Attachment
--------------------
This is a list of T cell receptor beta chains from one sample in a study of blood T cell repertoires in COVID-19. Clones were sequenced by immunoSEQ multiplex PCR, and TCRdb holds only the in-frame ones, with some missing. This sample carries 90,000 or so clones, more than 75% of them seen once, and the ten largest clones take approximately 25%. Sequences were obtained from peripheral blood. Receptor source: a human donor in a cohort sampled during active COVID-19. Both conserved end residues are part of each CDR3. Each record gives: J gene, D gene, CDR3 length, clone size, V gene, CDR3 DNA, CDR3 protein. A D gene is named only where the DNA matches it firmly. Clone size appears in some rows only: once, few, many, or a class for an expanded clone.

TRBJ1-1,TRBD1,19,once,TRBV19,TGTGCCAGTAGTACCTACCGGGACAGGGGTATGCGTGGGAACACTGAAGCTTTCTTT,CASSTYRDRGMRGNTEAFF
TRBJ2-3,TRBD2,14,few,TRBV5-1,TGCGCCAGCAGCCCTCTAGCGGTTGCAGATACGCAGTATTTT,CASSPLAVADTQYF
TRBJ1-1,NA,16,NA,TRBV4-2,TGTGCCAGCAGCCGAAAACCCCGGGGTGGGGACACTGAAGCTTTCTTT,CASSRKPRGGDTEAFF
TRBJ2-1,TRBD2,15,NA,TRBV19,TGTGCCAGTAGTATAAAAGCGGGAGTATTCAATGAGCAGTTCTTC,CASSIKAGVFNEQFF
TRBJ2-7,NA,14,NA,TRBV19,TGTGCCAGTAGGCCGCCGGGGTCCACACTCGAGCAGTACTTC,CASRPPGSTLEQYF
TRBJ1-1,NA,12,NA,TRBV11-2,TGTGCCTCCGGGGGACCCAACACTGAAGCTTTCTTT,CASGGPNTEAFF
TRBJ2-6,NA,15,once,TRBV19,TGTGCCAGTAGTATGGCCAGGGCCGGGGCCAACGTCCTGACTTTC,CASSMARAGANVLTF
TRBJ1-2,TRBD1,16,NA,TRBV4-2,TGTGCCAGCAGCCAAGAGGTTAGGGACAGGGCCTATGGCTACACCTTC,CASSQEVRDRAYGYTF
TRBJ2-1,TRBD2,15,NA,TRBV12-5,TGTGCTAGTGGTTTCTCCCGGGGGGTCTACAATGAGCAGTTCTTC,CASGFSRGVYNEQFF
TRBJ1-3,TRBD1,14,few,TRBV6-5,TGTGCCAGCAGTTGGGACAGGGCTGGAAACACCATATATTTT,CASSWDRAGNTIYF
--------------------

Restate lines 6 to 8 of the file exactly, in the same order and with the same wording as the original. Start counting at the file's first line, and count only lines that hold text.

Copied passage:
TRBJ2-7,NA,14,NA,TRBV19,TGTGCCAGTAGGCCGCCGGGGTCCACACTCGAGCAGTACTTC,CASRPPGSTLEQYF
TRBJ1-1,NA,12,NA,TRBV11-2,TGTGCCTCCGGGGGACCCAACACTGAAGCTTTCTTT,CASGGPNTEAFF
TRBJ2-6,NA,15,once,TRBV19,TGTGCCAGTAGTATGGCCAGGGCCGGGGCCAACGTCCTGACTTTC,CASSMARAGANVLTF